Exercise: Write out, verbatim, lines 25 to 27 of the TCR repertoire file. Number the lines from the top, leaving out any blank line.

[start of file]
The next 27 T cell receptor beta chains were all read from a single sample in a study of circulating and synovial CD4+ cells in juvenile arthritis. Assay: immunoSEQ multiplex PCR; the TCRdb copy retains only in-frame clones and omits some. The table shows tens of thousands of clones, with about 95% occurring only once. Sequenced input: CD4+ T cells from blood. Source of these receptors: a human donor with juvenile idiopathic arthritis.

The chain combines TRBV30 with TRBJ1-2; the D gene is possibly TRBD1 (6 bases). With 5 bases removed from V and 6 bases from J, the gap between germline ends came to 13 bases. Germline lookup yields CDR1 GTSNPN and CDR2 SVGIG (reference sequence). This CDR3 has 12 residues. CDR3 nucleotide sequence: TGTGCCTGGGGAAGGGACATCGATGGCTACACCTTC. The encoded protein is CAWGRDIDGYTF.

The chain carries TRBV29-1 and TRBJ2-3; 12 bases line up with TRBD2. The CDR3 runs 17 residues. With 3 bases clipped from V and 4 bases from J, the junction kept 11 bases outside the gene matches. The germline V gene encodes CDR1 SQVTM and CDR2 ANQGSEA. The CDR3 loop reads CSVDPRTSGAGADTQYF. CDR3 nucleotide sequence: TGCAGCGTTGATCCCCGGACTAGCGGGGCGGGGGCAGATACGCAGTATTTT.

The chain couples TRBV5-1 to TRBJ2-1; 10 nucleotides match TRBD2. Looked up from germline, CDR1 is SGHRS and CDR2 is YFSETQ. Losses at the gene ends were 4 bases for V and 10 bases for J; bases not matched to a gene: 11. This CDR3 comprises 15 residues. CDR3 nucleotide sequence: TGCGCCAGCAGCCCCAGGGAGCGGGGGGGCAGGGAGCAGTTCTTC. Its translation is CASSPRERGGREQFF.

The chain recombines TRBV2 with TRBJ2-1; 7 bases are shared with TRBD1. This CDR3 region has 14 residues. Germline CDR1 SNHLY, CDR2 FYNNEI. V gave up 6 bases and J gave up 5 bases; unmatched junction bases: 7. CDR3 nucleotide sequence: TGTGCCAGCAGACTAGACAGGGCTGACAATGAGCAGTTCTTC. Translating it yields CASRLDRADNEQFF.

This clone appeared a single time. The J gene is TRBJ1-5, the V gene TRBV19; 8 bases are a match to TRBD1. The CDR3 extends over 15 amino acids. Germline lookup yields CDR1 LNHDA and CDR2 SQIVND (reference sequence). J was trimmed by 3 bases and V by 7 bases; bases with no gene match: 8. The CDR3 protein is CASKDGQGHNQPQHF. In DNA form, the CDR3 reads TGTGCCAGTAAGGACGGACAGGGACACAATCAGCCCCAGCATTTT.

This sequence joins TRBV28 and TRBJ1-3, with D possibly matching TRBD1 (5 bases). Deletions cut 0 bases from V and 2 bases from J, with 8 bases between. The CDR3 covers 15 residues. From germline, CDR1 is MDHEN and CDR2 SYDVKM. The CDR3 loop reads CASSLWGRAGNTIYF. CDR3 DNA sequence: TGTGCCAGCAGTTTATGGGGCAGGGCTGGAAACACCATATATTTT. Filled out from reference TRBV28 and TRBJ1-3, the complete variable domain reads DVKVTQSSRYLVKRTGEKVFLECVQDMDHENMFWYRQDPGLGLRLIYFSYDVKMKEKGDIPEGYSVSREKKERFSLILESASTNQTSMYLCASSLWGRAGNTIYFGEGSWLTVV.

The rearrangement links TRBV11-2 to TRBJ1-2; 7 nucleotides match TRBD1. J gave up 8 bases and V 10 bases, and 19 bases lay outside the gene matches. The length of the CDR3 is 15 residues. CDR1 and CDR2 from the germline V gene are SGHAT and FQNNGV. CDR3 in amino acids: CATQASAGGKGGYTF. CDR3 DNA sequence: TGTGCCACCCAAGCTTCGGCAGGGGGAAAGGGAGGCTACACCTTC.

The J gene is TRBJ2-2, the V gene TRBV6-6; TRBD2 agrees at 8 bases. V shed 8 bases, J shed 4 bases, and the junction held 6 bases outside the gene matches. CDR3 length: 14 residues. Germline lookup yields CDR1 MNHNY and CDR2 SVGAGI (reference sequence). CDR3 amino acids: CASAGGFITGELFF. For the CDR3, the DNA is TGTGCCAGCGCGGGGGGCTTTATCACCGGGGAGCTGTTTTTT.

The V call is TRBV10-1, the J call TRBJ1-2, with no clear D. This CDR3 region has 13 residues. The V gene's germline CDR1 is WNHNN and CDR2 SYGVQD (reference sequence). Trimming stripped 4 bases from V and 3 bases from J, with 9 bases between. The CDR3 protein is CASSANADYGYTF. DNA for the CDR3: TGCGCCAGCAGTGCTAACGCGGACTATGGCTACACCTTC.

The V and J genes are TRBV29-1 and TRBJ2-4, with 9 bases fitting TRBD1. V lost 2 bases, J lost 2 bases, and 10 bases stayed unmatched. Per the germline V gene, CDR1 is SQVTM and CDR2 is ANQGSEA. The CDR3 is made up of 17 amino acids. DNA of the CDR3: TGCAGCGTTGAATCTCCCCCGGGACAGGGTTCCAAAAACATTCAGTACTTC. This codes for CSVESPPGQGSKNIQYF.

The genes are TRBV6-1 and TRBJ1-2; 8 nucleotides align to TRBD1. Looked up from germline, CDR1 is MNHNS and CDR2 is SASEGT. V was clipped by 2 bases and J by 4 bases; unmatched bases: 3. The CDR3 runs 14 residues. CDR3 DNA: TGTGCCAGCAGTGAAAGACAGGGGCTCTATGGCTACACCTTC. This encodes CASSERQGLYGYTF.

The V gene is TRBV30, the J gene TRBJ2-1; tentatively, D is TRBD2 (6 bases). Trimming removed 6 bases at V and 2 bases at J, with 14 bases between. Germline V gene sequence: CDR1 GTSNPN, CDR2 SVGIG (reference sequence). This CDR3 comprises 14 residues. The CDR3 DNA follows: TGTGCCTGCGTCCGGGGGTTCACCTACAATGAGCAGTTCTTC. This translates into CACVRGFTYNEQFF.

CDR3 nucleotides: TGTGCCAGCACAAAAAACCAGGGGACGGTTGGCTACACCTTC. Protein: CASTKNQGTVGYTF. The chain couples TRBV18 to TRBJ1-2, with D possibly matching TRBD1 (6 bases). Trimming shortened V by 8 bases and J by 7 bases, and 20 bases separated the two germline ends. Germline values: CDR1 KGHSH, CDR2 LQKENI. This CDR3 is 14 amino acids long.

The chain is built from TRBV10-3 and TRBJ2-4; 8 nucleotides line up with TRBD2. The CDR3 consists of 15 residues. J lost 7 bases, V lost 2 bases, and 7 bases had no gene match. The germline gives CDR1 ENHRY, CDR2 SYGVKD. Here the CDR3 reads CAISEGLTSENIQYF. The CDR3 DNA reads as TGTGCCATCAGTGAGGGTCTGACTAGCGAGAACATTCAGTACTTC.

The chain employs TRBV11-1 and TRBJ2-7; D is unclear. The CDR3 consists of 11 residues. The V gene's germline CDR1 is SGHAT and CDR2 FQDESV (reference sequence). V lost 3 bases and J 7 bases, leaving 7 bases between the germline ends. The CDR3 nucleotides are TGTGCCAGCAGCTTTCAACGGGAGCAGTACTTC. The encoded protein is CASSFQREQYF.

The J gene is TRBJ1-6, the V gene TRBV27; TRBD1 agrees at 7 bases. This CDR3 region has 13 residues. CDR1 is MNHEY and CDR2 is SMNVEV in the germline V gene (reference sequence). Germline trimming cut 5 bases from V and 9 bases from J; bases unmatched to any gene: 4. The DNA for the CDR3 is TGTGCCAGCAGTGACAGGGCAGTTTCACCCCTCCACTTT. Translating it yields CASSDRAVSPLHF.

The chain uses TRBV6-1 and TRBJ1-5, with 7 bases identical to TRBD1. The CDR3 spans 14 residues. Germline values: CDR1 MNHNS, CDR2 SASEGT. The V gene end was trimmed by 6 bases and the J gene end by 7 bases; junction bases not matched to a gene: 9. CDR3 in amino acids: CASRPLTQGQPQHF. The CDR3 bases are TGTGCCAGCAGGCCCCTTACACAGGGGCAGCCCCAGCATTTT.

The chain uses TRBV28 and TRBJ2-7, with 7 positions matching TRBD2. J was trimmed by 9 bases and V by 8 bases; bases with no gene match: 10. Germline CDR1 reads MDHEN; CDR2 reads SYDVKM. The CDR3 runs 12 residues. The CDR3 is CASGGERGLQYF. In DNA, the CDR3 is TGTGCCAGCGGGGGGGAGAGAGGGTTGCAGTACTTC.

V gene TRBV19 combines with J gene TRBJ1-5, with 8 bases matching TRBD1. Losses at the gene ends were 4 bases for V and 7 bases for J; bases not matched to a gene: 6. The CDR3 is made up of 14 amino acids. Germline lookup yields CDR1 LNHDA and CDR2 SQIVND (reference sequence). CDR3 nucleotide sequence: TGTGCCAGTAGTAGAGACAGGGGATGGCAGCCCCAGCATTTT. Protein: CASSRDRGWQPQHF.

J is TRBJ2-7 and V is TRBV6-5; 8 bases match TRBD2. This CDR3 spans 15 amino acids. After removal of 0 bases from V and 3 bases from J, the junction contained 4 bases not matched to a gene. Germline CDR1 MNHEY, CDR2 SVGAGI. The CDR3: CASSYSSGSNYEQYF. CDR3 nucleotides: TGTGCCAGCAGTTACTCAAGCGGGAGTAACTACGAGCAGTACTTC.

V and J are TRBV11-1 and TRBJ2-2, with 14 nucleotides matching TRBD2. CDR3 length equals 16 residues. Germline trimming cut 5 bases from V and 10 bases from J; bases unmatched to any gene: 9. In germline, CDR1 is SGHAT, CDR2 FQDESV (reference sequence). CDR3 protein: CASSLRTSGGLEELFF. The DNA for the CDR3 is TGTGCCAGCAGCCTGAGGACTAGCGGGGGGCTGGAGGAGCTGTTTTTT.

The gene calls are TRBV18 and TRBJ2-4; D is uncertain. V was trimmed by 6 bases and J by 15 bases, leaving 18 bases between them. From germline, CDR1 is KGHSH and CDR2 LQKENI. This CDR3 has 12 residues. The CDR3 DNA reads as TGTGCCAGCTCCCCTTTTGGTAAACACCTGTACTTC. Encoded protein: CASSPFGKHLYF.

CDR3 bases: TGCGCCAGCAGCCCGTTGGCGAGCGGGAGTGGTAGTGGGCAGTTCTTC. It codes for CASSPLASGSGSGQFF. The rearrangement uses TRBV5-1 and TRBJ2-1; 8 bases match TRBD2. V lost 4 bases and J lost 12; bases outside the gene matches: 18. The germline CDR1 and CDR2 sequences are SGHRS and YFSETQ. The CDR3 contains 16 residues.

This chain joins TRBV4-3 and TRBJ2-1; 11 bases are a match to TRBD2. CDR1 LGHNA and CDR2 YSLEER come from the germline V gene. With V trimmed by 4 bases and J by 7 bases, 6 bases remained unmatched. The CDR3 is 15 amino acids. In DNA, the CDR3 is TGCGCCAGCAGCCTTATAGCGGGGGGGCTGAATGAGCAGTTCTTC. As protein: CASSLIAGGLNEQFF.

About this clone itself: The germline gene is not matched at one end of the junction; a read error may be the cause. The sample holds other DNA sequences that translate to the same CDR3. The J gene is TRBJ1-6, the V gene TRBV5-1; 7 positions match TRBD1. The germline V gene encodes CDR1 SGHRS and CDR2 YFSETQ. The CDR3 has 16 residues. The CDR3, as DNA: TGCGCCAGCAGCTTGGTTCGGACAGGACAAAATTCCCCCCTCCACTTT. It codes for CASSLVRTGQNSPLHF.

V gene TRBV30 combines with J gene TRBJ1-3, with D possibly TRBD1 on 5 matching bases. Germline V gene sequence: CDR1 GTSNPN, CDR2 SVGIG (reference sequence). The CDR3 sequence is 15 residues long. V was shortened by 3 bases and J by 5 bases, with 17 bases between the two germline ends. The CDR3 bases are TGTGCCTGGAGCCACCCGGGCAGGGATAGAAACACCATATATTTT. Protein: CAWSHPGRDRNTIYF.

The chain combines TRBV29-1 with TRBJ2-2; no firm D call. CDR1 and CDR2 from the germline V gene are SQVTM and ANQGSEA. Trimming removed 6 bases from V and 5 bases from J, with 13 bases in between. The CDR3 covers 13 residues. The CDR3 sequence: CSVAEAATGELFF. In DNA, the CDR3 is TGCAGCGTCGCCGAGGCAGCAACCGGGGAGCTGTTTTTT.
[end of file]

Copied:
This chain joins TRBV4-3 and TRBJ2-1; 11 bases are a match to TRBD2. CDR1 LGHNA and CDR2 YSLEER come from the germline V gene. With V trimmed by 4 bases and J by 7 bases, 6 bases remained unmatched. The CDR3 is 15 amino acids. In DNA, the CDR3 is TGCGCCAGCAGCCTTATAGCGGGGGGGCTGAATGAGCAGTTCTTC. As protein: CASSLIAGGLNEQFF.

About this clone itself: The germline gene is not matched at one end of the junction; a read error may be the cause. The sample holds other DNA sequences that translate to the same CDR3. The J gene is TRBJ1-6, the V gene TRBV5-1; 7 positions match TRBD1. The germline V gene encodes CDR1 SGHRS and CDR2 YFSETQ. The CDR3 has 16 residues. The CDR3, as DNA: TGCGCCAGCAGCTTGGTTCGGACAGGACAAAATTCCCCCCTCCACTTT. It codes for CASSLVRTGQNSPLHF.

V gene TRBV30 combines with J gene TRBJ1-3, with D possibly TRBD1 on 5 matching bases. Germline V gene sequence: CDR1 GTSNPN, CDR2 SVGIG (reference sequence). The CDR3 sequence is 15 residues long. V was shortened by 3 bases and J by 5 bases, with 17 bases between the two germline ends. The CDR3 bases are TGTGCCTGGAGCCACCCGGGCAGGGATAGAAACACCATATATTTT. Protein: CAWSHPGRDRNTIYF.